When I was searching through these channels which will change on the whim of your cable provider,  I noticed something.  Every once in a while a new channel would pop up at the end of the range of channels such as 114-123 for example.  When I actually tuned these transient streams I figured out that these where OnDemand choices that people were buying and watching on their digital cable boxes.  They ranged from SD to HD quality.  They also were being remotely controlled by the person's box who was watching it.  The stream would pause, rewind, and stop as controlled.  This made it slightly less fun to watch but if one stream paused you could usually find the same movie etc on another channel.  Using this method I could see and record every new release that was out there.  Word of caution, people rent some crazy stuff and you don't know what is going to show up so some parental guidance is needed starting around 9pm.   Since I found this flaw I think the service provider upgraded the encryption of the OnDemand system for encryption because I have not seen a stream like that pop up recently.

Try it yourself for free with no setup or hardware purchase!!!

So all you really need to try this out is a newer TV set with QAM tuners.  You connect your coax cable to the TV set and look for scanning the digital channels.  See what you find for free.  Also there is another feature that the Silicon Dust HDHomeRun website provides.  You can go here and put in your zip code and pull down your cable provider.  Apparently silicondust samples (with consent in the app) the tuners that are deployed in your area and show what they are able to tune.  You can basically find out what free channels your are going to be provided with no setup or hardware purchase.  You can see beforehand if your provider encrypts as they should or left some gaping holes for you to find.
Thinking about a part two of this article where I will tell you about options on recording these digital cable channels with MythTV or Windows Media Center 7.  Let me know in the comments what you think.

Feb 24, 2011

Google storing Wi-Fi AP names and passwords?

I just picked up a Motorola Xoom and noticed something odd when checking it out.  I turned on the Wi-Fi for the first time after syncing with my Gmail account, that my home network (which I was not in range of) showed up.  I also noticed that the Xoom connected to my local network at work.  I found it odd because it was obtaining an IP address before I told the Xoom what to connect with and more importantly what the password was.  I own an Android device (Droid X) and these networks it had as "remembered" were all the AP's I had connected to with my phone previously.  I have allowed Android to sync my contacts and some application info.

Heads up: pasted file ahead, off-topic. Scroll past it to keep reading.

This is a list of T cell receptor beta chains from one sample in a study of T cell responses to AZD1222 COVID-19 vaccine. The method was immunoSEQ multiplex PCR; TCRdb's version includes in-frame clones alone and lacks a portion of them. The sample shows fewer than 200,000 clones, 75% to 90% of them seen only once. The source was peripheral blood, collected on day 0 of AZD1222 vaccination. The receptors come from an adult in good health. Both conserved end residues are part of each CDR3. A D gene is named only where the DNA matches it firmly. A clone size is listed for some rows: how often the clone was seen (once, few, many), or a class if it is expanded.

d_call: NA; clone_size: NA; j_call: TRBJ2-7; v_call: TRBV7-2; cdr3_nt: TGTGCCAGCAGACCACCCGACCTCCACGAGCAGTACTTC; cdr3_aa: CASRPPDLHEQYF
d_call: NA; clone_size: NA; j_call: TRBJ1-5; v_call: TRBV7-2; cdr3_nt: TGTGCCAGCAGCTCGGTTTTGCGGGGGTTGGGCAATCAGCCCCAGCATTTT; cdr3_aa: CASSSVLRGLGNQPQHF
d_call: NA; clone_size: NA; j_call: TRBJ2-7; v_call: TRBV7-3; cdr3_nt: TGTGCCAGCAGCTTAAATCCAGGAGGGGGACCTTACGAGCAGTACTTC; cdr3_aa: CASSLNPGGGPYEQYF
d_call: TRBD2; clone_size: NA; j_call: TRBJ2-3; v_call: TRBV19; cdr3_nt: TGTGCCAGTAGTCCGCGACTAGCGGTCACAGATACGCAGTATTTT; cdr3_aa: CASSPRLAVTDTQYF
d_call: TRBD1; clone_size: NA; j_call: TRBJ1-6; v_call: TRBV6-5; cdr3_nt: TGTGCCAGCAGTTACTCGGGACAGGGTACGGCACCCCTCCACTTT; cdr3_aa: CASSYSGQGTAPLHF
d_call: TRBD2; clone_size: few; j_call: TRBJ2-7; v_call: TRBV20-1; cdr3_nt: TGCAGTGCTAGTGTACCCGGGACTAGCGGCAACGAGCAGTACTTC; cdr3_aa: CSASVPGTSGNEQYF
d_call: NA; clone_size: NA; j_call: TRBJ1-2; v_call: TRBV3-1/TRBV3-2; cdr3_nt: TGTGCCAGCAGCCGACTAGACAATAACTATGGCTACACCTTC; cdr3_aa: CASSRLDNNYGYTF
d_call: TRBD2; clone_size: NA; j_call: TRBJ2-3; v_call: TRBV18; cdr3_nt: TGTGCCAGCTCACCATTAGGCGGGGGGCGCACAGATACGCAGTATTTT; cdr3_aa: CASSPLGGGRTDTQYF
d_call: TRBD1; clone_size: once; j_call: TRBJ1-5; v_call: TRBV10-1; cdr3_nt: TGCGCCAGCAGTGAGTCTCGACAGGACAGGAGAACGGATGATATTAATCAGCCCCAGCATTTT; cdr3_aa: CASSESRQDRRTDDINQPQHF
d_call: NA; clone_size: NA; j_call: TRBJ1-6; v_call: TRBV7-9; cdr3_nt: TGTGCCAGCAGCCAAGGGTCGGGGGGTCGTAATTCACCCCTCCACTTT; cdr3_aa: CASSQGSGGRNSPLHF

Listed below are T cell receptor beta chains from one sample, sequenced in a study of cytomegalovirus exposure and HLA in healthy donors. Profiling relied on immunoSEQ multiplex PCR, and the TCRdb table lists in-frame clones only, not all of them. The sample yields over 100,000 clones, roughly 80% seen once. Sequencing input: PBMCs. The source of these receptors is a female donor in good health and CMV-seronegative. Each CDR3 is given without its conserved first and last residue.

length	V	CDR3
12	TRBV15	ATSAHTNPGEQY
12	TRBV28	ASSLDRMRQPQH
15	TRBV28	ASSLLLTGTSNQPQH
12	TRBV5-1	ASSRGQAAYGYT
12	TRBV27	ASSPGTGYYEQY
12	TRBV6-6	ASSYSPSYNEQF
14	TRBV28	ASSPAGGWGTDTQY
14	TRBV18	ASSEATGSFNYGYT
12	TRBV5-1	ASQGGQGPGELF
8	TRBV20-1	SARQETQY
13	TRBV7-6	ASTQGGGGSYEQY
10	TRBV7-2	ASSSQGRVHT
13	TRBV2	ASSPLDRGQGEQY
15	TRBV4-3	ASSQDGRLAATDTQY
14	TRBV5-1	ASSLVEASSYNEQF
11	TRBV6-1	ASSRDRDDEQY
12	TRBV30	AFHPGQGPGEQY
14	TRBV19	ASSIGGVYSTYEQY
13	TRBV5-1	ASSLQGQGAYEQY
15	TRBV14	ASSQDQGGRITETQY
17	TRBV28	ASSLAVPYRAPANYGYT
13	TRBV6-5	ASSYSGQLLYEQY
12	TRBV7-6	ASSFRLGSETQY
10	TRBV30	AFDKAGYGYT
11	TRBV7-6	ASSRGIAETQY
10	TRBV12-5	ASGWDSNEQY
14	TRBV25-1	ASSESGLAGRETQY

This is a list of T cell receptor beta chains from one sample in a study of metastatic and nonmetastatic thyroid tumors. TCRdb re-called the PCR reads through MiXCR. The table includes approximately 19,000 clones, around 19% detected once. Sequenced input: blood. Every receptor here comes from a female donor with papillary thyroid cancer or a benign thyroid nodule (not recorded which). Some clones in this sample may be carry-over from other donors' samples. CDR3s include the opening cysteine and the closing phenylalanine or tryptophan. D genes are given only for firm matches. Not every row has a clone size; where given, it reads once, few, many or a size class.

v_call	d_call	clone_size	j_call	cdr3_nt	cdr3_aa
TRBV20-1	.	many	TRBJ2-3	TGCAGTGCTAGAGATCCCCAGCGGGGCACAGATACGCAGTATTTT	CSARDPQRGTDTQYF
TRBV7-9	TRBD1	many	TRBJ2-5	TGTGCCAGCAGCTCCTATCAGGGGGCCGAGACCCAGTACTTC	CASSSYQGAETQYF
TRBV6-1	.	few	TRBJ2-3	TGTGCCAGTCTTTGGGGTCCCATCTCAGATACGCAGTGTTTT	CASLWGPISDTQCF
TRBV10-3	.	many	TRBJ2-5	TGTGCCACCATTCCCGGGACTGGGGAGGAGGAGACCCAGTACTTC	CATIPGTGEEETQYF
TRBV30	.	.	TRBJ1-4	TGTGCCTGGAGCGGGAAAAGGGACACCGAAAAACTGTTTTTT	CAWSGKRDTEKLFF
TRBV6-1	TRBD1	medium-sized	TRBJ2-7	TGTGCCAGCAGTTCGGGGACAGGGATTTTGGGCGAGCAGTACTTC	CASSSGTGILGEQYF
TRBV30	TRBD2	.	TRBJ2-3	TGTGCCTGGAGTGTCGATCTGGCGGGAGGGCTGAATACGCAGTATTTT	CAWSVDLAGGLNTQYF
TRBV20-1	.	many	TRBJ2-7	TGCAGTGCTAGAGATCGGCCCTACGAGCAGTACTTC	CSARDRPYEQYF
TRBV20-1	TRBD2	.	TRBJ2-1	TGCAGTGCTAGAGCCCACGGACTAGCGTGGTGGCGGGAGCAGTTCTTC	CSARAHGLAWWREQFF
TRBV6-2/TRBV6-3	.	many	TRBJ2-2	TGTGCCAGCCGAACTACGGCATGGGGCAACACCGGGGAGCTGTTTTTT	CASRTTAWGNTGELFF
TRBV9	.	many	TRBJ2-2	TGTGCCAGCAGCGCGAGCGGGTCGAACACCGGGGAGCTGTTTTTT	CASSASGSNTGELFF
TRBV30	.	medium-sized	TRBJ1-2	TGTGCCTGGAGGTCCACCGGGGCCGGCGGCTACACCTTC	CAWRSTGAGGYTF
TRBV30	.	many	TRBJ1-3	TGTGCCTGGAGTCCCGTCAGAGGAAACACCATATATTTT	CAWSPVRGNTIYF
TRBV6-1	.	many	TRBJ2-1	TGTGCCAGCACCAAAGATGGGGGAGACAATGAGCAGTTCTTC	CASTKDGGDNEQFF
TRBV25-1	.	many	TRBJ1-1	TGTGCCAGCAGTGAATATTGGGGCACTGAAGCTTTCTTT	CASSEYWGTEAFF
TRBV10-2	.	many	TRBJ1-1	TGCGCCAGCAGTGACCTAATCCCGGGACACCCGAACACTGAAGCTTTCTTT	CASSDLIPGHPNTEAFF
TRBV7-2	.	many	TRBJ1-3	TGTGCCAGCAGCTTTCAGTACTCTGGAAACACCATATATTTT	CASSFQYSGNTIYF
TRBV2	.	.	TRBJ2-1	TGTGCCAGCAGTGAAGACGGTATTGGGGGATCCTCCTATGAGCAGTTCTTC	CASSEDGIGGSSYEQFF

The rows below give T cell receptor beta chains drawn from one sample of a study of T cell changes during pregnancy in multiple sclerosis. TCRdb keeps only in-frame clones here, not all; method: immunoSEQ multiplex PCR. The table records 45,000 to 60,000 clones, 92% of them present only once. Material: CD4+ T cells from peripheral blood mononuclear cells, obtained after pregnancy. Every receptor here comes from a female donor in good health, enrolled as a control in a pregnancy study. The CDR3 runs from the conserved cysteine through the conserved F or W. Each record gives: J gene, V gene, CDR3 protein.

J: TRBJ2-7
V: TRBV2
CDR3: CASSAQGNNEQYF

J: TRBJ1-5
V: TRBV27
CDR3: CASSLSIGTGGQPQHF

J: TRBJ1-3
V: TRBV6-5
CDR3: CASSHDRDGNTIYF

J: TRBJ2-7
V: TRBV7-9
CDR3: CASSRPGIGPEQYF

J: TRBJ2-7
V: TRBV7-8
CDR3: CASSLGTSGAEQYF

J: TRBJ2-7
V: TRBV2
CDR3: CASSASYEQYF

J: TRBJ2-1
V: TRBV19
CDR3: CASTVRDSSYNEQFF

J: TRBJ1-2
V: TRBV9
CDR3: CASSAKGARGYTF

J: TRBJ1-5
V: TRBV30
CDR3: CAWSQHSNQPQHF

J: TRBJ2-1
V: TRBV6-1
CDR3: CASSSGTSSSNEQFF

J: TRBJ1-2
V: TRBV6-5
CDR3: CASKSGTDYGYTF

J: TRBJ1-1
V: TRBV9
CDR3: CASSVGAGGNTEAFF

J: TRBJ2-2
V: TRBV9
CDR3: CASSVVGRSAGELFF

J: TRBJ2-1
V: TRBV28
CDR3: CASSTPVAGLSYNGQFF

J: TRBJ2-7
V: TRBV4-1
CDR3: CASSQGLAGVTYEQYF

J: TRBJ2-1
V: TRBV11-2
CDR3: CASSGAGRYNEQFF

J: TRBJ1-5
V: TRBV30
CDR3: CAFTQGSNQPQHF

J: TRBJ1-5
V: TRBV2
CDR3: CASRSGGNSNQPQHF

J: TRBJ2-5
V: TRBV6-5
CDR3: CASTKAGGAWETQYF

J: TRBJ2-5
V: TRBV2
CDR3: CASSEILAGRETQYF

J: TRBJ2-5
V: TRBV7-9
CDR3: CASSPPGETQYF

The obvious implication is that Google was storing the names of the AP's that I had previously joined and more importantly the passwords that I had entered and saved on my Android phone.  I have not read any information reporting this previously nor can I find similar stories when I do a quick Google search.  Most importantly I don't remember authorizing storing of this data but who knows what fine print I overlooked in various EULA's.  I don't know if this is specific to Android Honeycomb 3.0 or Xoom but this is the first time I have noticed such activity.  I guess more testing needs to be done by others for verification.    Let me know in the comments if you have seen this behavior before or can test on the Xoom or other devices.

Another observation I have made is that all the applications from my phone restored on the Xoom rather than just the paid applications.  This is an upgraded Honeycomb 3.0 sync functionality because Android 2.2 only let one restore paid applications from the Android Market.   This may mean that storing the AP names and passwords was part of this upgraded capability in Honeycomb.  I then noticed that under settings and the privacy tab that they have added "Backup my application data, Wi-Fi passwords, and other settings to Google servers.  The Droid X Android phone that I have under the same tab has "Back up my settings and other application data.   This definitely confirms that Google is now backing up Wi-Fi names and passwords so uncheck this if you don't want Google to have this info.  The problem I have is clearly they stored that information before from my phone without advertising this until it restored this data on my Xoom.  Now I wish they broke out the options so I choose yes for contacts and no for passwords.  Bad Google, ...again!